The accomplishment based renewal is a special type of renewal proposal appropriate only for an investigator who has made significant contributions, over a number of years, in the area of research addressed by the proposal. Investigators are strongly urged to contact the cognizant program officer prior to developing a proposal using this format. In an accomplishment-based renewal, the project description is replaced by copies of no more than six reprints of publications resulting from the research supported by NSF (or research supported by other sources that is closely related to the NSF-supported research) during the preceding three- to five-year period. In addition, a brief (not to exceed four pages) summary of plans for the proposed support period must be submitted. All other information required for NSF proposal submission remains the same.

Development of new methodologies to promote and support potentially transformative research.

In addition to its existing programs and mechanisms as indicated above, NSF continues to experiment with innovative approaches to promote and identify potentially transformative research. In fact, in the FY2010 NSF budget request, each research division is provided funds explicitly to explore methodologies that help support transformative research.

The examples below illustrate some of the efforts being piloted across the foundation.

1. Focus on Identifying Potentially Transformative Research. Through discussions and training, NSF program officers and reviewers have an increased focus on identifying potentially transformative research. For example, in the multi-day program manager seminar for all new program officers, there are sessions on approaches to promote and identify potentially transformative research. Another example is the attention given to identifying potentially transformative research in the orientation session for review panels.

2. Modifications to Review Process. Several programs are experimenting with modifications in the review process to help identify potentially transformative research proposals. For example, in addition to a panel there may be a ’shadow panel.’ The shadow panel has the primary purpose of identifying potentially transformative research proposals. The results from both the panels then inform the program officers in making their funding recommendations. Another modification to the usual panel review process is called the ‘second-dimension’ approach. With this approach, a panel provides an assessment of potentially transformative research of the proposals. This assessment provides a ‘second-dimension’ in that it is independent of the panel’s comprehensive review of the proposal.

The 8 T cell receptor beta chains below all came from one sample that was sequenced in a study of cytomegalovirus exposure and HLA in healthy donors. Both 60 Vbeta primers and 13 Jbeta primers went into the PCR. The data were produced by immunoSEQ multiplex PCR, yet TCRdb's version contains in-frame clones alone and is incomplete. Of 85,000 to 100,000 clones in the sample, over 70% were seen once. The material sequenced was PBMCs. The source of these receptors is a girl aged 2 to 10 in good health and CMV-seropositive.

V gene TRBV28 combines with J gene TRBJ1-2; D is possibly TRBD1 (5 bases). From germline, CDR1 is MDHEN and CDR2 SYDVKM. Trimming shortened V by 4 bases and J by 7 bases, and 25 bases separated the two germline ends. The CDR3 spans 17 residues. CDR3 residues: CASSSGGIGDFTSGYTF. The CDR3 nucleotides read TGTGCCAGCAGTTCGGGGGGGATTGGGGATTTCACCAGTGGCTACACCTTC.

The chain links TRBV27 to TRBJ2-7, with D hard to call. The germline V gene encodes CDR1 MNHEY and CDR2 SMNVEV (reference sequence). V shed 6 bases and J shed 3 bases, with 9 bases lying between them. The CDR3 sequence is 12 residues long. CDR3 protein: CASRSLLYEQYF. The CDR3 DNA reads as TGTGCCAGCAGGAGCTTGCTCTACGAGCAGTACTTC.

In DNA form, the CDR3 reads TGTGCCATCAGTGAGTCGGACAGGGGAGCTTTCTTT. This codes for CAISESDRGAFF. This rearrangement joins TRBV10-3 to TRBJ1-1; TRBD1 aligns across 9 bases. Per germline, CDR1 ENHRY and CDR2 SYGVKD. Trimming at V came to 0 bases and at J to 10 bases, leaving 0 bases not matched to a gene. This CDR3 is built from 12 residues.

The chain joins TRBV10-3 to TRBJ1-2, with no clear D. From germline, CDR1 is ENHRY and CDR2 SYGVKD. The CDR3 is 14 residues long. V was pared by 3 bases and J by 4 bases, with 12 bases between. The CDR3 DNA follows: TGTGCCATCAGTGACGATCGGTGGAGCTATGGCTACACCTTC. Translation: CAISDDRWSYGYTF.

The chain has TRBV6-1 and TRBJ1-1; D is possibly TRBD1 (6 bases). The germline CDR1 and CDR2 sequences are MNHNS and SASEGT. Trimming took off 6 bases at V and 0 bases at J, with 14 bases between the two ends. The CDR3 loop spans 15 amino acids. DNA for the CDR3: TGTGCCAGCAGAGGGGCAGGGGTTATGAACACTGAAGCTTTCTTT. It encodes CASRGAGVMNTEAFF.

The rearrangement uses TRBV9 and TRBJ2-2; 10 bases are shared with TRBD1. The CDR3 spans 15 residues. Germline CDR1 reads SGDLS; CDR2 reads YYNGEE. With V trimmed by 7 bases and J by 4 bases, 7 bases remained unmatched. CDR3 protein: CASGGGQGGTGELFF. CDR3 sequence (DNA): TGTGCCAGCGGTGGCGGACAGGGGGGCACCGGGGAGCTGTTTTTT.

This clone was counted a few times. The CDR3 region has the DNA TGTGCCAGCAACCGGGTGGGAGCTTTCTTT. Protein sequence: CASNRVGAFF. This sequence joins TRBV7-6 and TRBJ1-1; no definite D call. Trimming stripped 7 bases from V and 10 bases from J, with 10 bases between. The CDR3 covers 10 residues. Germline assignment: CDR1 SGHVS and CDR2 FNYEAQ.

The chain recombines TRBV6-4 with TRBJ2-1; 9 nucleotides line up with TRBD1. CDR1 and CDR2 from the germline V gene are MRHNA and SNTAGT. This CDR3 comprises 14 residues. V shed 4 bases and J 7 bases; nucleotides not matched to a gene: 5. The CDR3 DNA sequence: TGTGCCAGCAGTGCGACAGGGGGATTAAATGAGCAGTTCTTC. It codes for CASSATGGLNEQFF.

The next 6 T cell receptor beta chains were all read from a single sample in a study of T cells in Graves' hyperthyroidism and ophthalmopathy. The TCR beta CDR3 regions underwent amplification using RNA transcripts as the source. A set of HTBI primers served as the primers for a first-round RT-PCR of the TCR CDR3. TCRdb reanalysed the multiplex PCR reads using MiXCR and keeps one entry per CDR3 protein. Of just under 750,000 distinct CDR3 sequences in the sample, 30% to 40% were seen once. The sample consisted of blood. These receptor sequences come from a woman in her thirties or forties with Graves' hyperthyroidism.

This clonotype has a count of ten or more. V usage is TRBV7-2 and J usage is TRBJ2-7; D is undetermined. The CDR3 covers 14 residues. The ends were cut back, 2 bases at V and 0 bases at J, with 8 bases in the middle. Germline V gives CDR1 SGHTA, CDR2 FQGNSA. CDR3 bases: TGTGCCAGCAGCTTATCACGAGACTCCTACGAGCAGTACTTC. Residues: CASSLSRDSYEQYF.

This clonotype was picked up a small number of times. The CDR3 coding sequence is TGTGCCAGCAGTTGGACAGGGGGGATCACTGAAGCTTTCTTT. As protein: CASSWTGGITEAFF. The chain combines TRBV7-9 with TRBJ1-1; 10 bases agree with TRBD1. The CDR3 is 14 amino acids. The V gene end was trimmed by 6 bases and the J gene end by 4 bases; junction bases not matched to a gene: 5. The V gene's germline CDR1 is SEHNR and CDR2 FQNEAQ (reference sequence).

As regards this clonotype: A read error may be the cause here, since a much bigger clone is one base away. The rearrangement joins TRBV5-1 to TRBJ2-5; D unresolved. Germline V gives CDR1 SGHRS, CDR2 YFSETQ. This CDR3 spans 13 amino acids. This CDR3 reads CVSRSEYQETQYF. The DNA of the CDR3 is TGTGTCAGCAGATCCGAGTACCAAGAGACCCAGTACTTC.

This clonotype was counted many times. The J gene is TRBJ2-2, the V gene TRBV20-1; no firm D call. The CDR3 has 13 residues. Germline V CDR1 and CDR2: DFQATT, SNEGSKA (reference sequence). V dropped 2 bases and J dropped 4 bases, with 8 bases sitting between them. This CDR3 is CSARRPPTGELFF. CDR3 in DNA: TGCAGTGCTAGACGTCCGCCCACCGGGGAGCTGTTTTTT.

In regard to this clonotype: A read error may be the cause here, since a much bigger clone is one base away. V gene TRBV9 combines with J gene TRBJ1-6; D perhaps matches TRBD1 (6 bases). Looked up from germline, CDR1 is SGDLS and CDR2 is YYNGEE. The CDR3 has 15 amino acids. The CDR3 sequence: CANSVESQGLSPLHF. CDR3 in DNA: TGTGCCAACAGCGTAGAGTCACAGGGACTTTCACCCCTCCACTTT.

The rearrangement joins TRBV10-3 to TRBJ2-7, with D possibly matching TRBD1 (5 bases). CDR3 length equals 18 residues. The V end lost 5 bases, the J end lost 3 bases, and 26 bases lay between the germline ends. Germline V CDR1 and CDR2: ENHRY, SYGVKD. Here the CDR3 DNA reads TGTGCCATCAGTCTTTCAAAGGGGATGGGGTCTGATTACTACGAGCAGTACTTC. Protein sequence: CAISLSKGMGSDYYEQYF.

3. Emerging Transformational Areas of Research. NSF uses different mechanisms to identify emerging transformational areas of research and innovation. For example, the Office of Emerging Frontiers in Research and Innovation (EFRI) in the Directorate for Engineering annually solicits ideas for transformational areas through a Dear Colleague letter to the community as well as through workshops, professional meetings and societies, and advisory committees. Based on this input, EFRI prioritizes the topics and calls for proposals in the selected areas through its program solicitation

4. Ideas Factory Sandpit. The Sandpit process has some unique features. Prior to the workshop, called a Sandpit, “mentors” are selected and serve as advisors during the Sandpit. The Sandpit participants identify grand challenges in the selected research area, and then develop approaches to address those challenges. Projects are selected for funding from among those emerging from the Sandpit. The “Ideas Factory Sandpit” on the topic of Synthetic Biology was conducted by NSF, and future Sandpits are anticipated.

5. Joint Funding. Some directorates, offices, or divisions provide joint support for potentially transformative research proposals that are recommended for funding by program officers. This joint funding emphasizes the importance of supporting potentially transformative research, while reducing the impact on program budgets of funding these proposals.